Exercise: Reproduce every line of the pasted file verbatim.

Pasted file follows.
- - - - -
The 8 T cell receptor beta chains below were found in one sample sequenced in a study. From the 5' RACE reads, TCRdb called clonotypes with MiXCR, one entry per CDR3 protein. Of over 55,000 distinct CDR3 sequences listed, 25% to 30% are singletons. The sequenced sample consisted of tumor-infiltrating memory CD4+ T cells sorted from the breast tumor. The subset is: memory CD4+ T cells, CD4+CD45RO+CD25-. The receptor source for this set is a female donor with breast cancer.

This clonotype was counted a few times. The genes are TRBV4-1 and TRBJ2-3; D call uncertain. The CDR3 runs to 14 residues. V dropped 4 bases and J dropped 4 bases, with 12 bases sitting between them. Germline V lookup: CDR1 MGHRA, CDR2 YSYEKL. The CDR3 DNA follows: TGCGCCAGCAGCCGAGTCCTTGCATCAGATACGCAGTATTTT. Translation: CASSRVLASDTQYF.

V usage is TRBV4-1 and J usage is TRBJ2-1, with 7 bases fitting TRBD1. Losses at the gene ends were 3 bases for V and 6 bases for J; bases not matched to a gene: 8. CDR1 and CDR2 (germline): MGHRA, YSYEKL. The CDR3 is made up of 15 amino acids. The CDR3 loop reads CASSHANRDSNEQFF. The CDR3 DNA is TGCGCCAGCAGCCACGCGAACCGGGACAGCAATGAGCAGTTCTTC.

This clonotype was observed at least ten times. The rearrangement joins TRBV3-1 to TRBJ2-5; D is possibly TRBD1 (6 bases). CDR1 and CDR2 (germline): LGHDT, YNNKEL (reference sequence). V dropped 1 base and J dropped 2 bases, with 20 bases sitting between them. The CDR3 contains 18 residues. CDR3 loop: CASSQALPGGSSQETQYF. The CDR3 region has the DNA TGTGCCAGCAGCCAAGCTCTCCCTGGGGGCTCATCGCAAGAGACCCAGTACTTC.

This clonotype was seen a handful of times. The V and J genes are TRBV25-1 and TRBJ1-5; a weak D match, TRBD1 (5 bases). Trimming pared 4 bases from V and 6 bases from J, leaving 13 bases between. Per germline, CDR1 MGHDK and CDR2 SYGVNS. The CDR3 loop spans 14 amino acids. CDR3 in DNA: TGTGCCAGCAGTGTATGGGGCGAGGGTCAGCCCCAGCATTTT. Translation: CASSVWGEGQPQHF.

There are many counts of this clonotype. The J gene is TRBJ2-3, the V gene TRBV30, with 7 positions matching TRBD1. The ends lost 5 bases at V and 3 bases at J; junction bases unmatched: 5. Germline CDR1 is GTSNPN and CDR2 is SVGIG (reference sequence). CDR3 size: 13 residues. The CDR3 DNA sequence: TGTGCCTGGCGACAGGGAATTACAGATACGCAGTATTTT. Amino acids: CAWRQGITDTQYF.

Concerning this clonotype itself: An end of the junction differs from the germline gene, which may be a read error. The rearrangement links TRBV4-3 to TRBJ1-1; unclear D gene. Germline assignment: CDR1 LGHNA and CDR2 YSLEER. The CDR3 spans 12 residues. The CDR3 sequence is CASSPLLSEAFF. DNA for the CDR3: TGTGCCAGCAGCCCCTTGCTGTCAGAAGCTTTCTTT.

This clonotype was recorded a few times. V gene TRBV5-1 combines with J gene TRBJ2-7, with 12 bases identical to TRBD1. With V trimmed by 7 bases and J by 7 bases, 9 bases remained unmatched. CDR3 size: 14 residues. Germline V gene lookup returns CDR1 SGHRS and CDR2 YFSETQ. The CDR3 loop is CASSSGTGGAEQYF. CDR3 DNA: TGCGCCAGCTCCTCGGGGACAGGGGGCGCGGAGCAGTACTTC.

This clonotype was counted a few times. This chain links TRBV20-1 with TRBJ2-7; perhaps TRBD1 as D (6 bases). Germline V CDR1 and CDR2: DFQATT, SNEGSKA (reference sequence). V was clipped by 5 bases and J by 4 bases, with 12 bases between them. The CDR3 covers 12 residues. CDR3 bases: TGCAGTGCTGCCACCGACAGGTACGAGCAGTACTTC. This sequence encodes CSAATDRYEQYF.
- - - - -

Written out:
The 8 T cell receptor beta chains below were found in one sample sequenced in a study. From the 5' RACE reads, TCRdb called clonotypes with MiXCR, one entry per CDR3 protein. Of over 55,000 distinct CDR3 sequences listed, 25% to 30% are singletons. The sequenced sample consisted of tumor-infiltrating memory CD4+ T cells sorted from the breast tumor. The subset is: memory CD4+ T cells, CD4+CD45RO+CD25-. The receptor source for this set is a female donor with breast cancer.

This clonotype was counted a few times. The genes are TRBV4-1 and TRBJ2-3; D call uncertain. The CDR3 runs to 14 residues. V dropped 4 bases and J dropped 4 bases, with 12 bases sitting between them. Germline V lookup: CDR1 MGHRA, CDR2 YSYEKL. The CDR3 DNA follows: TGCGCCAGCAGCCGAGTCCTTGCATCAGATACGCAGTATTTT. Translation: CASSRVLASDTQYF.

V usage is TRBV4-1 and J usage is TRBJ2-1, with 7 bases fitting TRBD1. Losses at the gene ends were 3 bases for V and 6 bases for J; bases not matched to a gene: 8. CDR1 and CDR2 (germline): MGHRA, YSYEKL. The CDR3 is made up of 15 amino acids. The CDR3 loop reads CASSHANRDSNEQFF. The CDR3 DNA is TGCGCCAGCAGCCACGCGAACCGGGACAGCAATGAGCAGTTCTTC.

This clonotype was observed at least ten times. The rearrangement joins TRBV3-1 to TRBJ2-5; D is possibly TRBD1 (6 bases). CDR1 and CDR2 (germline): LGHDT, YNNKEL (reference sequence). V dropped 1 base and J dropped 2 bases, with 20 bases sitting between them. The CDR3 contains 18 residues. CDR3 loop: CASSQALPGGSSQETQYF. The CDR3 region has the DNA TGTGCCAGCAGCCAAGCTCTCCCTGGGGGCTCATCGCAAGAGACCCAGTACTTC.

This clonotype was seen a handful of times. The V and J genes are TRBV25-1 and TRBJ1-5; a weak D match, TRBD1 (5 bases). Trimming pared 4 bases from V and 6 bases from J, leaving 13 bases between. Per germline, CDR1 MGHDK and CDR2 SYGVNS. The CDR3 loop spans 14 amino acids. CDR3 in DNA: TGTGCCAGCAGTGTATGGGGCGAGGGTCAGCCCCAGCATTTT. Translation: CASSVWGEGQPQHF.

There are many counts of this clonotype. The J gene is TRBJ2-3, the V gene TRBV30, with 7 positions matching TRBD1. The ends lost 5 bases at V and 3 bases at J; junction bases unmatched: 5. Germline CDR1 is GTSNPN and CDR2 is SVGIG (reference sequence). CDR3 size: 13 residues. The CDR3 DNA sequence: TGTGCCTGGCGACAGGGAATTACAGATACGCAGTATTTT. Amino acids: CAWRQGITDTQYF.

Concerning this clonotype itself: An end of the junction differs from the germline gene, which may be a read error. The rearrangement links TRBV4-3 to TRBJ1-1; unclear D gene. Germline assignment: CDR1 LGHNA and CDR2 YSLEER. The CDR3 spans 12 residues. The CDR3 sequence is CASSPLLSEAFF. DNA for the CDR3: TGTGCCAGCAGCCCCTTGCTGTCAGAAGCTTTCTTT.

This clonotype was recorded a few times. V gene TRBV5-1 combines with J gene TRBJ2-7, with 12 bases identical to TRBD1. With V trimmed by 7 bases and J by 7 bases, 9 bases remained unmatched. CDR3 size: 14 residues. Germline V gene lookup returns CDR1 SGHRS and CDR2 YFSETQ. The CDR3 loop is CASSSGTGGAEQYF. CDR3 DNA: TGCGCCAGCTCCTCGGGGACAGGGGGCGCGGAGCAGTACTTC.

This clonotype was counted a few times. This chain links TRBV20-1 with TRBJ2-7; perhaps TRBD1 as D (6 bases). Germline V CDR1 and CDR2: DFQATT, SNEGSKA (reference sequence). V was clipped by 5 bases and J by 4 bases, with 12 bases between them. The CDR3 covers 12 residues. CDR3 bases: TGCAGTGCTGCCACCGACAGGTACGAGCAGTACTTC. This sequence encodes CSAATDRYEQYF.